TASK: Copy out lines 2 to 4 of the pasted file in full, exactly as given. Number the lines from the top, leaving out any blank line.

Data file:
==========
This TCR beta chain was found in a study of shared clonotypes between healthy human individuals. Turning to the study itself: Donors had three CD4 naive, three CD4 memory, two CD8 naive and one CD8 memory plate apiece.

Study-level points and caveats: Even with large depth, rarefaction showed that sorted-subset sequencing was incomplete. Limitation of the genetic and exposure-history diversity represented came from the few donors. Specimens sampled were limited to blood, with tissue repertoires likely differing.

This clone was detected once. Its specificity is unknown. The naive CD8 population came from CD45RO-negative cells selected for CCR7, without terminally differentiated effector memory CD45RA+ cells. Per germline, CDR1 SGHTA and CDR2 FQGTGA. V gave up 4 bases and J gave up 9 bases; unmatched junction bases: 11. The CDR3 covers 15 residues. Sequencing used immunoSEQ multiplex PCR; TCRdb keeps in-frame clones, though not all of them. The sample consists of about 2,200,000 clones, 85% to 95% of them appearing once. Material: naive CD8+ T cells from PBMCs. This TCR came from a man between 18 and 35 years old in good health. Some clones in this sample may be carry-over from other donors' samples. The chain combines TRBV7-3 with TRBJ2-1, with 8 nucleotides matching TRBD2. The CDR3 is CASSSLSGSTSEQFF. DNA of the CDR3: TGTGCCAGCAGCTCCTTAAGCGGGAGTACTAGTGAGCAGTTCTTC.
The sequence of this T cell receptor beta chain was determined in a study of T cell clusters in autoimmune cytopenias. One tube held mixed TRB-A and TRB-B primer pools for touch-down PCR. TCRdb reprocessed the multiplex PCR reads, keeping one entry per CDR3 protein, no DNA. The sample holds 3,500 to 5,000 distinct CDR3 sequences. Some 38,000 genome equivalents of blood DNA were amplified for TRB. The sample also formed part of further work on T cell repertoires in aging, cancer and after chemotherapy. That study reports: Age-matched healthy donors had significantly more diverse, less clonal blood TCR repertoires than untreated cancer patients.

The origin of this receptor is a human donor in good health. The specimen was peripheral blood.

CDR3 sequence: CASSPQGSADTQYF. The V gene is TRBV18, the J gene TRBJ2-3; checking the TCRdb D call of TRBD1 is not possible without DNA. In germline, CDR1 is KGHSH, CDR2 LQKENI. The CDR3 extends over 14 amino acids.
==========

Study-level points and caveats: Even with large depth, rarefaction showed that sorted-subset sequencing was incomplete. Limitation of the genetic and exposure-history diversity represented came from the few donors. Specimens sampled were limited to blood, with tissue repertoires likely differing.

This clone was detected once. Its specificity is unknown. The naive CD8 population came from CD45RO-negative cells selected for CCR7, without terminally differentiated effector memory CD45RA+ cells. Per germline, CDR1 SGHTA and CDR2 FQGTGA. V gave up 4 bases and J gave up 9 bases; unmatched junction bases: 11. The CDR3 covers 15 residues. Sequencing used immunoSEQ multiplex PCR; TCRdb keeps in-frame clones, though not all of them. The sample consists of about 2,200,000 clones, 85% to 95% of them appearing once. Material: naive CD8+ T cells from PBMCs. This TCR came from a man between 18 and 35 years old in good health. Some clones in this sample may be carry-over from other donors' samples. The chain combines TRBV7-3 with TRBJ2-1, with 8 nucleotides matching TRBD2. The CDR3 is CASSSLSGSTSEQFF. DNA of the CDR3: TGTGCCAGCAGCTCCTTAAGCGGGAGTACTAGTGAGCAGTTCTTC.
The sequence of this T cell receptor beta chain was determined in a study of T cell clusters in autoimmune cytopenias. One tube held mixed TRB-A and TRB-B primer pools for touch-down PCR. TCRdb reprocessed the multiplex PCR reads, keeping one entry per CDR3 protein, no DNA. The sample holds 3,500 to 5,000 distinct CDR3 sequences. Some 38,000 genome equivalents of blood DNA were amplified for TRB. The sample also formed part of further work on T cell repertoires in aging, cancer and after chemotherapy. That study reports: Age-matched healthy donors had significantly more diverse, less clonal blood TCR repertoires than untreated cancer patients.